Monday, February 12, 2018 

Nota bene: Phone banking

I recently wanted to see what was going on with a check my bank had issued, which looked like it might have been lost in the mail. The first place I looked, naturally, was my phone.

Specifically, I checked my bank’s iPhone app, which showed that the money had left my account, but had no indication of whether it had entered the clearing system. I had no idea whether the check was merely lost in the mail, or whether someone had already intercepted and cashed it.

I happened to be walking past a branch of my bank, so I went in and asking at the front desk whether that check had cleared. The response ended up crystallizing for me one of the weirder customer-service hierarchies that I’ve come across of late.

The woman at the branch didn’t ask me to get in line and talk to a teller, and didn’t ask me to take a seat and wait for some other kind of banker to assist me. Instead, she said that I had to go home and log in to the bank’s website on my desktop computer. She (and everybody else at the branch) had more information on their systems than I did on my phone. But they didn’t have much more. The website, on the other hand, would. (I later worked out that if I used the mobile website rather than the app, that would be better than the app, and better than the branch, but less good than the desktop website.)

In any case, I went home, logged in, and found out what I had suspected: that the check had not yet cleared and was listed as “pending” in the system. That meant I needed to cancel the check, issue a new one, and – ideally – obtain the check number on the cancelled check, so that I could tell the recipient to tear it up if and when it finally arrived.

None of that was possible through the website, but all of it was possible from phone support. Which effectively brought the whole process full circle: my phone was both the most useless and the most useful way for me to get the service I needed from my bank.

The hierarchy seems to be, going from limited-information to full-service:

  • iOS app

  • Branch banking

  • Mobile website

  • Desktop website

  • Phone banking

This is not an intuitive ranking. Branches are expensive things, filled with high-value humans who should be better at solving customers’ issues than a phone bank somewhere. And there’s no good reason why information available on the web (which doesn’t have any kind of two-factor authentication) should not be available in the branch (which can always ask for ID on top of asking for your PIN).

But the fact is that banks in particular love to do things by phone if they possibly can. I recently tried to do a stock trade online, and got as far as an error message saying “nope, something went wrong, call this 800 number” before giving up. And when I got my mortgage, the bank pretty much insisted on communicating everything over the phone, to the point at which it took me weeks just to get them to put the details of my interest rate in writing.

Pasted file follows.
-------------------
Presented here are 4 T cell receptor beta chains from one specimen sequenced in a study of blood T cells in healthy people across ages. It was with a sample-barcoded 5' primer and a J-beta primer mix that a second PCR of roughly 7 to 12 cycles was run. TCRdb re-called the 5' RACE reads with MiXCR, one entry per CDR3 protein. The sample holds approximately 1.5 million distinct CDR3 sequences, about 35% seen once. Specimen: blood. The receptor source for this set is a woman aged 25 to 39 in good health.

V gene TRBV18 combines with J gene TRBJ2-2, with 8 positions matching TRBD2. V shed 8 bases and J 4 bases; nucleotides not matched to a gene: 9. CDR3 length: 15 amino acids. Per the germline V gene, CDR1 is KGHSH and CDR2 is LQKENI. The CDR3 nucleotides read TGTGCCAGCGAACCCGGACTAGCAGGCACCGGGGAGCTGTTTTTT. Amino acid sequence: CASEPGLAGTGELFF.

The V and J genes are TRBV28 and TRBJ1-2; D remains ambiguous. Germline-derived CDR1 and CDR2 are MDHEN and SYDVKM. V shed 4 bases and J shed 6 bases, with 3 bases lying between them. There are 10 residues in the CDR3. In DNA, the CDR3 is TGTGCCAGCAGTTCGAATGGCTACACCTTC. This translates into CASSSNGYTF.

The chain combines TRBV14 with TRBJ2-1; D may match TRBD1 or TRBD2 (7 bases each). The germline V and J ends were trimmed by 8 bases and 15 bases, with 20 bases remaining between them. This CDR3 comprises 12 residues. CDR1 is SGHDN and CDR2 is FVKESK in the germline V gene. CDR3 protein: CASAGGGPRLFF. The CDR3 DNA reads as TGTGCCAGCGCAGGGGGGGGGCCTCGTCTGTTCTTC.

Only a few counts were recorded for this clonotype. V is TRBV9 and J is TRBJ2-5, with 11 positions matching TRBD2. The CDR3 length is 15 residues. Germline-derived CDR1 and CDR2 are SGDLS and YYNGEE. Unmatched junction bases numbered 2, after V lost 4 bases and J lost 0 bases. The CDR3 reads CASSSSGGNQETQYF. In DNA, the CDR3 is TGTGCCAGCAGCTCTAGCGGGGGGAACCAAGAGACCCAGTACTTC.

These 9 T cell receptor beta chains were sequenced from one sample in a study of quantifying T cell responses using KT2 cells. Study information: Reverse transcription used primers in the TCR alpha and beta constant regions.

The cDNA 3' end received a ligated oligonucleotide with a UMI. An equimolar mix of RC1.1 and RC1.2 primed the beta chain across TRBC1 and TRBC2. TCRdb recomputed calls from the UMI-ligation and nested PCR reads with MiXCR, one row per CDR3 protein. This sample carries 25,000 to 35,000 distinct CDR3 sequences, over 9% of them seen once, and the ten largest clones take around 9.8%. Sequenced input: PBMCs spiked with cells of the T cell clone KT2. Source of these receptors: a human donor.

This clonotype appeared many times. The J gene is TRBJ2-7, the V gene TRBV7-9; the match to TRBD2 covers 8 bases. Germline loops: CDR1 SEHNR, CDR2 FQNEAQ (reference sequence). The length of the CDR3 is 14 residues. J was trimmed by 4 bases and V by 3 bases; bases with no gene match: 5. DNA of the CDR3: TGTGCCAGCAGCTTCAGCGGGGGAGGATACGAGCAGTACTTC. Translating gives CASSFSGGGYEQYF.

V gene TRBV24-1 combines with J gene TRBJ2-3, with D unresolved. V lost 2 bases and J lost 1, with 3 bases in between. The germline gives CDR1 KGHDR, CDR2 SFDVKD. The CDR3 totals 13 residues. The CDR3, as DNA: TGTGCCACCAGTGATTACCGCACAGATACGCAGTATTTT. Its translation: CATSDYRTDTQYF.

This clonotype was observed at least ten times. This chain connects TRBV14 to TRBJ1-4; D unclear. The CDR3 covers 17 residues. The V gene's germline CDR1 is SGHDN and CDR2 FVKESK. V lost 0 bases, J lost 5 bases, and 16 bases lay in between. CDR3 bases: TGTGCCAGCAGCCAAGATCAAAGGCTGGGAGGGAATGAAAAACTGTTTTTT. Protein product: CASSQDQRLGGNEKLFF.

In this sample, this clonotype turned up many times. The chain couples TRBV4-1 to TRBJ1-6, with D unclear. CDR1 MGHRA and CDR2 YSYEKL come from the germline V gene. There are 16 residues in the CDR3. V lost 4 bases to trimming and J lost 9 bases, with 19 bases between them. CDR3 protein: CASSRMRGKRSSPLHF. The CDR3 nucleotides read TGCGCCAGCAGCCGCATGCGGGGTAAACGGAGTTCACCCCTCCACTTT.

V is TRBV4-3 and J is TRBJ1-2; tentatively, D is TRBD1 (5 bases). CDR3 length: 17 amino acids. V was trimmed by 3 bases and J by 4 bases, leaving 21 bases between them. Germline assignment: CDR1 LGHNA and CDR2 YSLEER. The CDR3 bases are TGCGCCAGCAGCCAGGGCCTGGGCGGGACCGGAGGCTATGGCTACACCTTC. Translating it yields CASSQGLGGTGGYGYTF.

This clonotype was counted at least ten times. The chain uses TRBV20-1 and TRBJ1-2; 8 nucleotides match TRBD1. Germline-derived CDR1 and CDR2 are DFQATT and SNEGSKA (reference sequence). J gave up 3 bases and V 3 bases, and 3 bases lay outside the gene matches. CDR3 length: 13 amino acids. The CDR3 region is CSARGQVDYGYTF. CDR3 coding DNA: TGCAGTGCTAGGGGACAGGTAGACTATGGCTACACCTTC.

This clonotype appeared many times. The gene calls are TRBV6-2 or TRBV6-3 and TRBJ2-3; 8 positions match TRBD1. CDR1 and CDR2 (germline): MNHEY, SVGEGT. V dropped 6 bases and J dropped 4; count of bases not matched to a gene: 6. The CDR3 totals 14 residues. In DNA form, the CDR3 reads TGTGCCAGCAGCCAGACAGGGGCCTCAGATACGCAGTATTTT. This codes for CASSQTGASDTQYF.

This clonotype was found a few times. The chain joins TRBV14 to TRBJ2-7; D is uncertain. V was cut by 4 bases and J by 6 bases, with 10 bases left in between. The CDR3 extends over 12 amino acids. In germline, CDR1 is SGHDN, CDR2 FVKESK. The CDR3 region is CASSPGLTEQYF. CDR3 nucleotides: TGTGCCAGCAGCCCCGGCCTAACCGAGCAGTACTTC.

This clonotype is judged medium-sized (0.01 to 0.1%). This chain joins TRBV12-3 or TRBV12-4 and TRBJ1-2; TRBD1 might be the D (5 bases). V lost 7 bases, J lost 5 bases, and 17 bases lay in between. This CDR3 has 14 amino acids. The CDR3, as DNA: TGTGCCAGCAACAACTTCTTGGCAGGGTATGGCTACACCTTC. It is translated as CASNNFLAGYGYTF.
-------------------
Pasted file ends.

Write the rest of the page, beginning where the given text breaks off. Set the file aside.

I think that a couple of things are going on here.

First, we generally trust flesh-and-blood human beings more than we do faceless voices at the end of a phone tree and an interminable hold time. But in reality, a decently-trained phone-support person who spends all day dealing with customer-service issues is going to be better at that job than a bank teller who spends most of their day dealing with cash transactions. Banks are complicated organisms, and tellers can’t be expected to understand most of their ins and outs.

Second, the main purpose of a branch should be to do things which require human contact. Most obviously, that’s anything involving cash or signatures, but increasingly it’s also sales: humans are better at pushing credit cards or other banking products than phone-support people are. There’s nothing intrinsic to Things Going Wrong which is best solved at the branch level, not now that branches have been effectively disempowered by head office and are given almost no discretion in terms of what they can do for their customers.

Similarly, websites and apps are optimized for expected things that people want to do on a pretty regular basis. An app makes it easy to check your balance; a website allows you to set up a regular payment to the electricity company. They’re not designed to fix things which are broken, because those use cases are far too granular and gnarly and unpredictable.

Which means, sadly, that phone support is here to stay: We’re all going to continue to sit on hold on telephones for the foreseeable future, even those of us who hate to phone anybody.

I do however have one piece of advice which can get you to spend much less time on hold: If it’s not time-sensitive, try the Twitter backchannel instead. (Most #brands have open DMs for just this purpose.) The Twitter folks can take the time needed to fix stuff, and can often come up with solutions that the phone folks, who have to work in real time, cannot. I wouldn’t use Twitter to try to cancel a check. But for something like unsnarling a bollixed flight reservation, it can be extremely useful.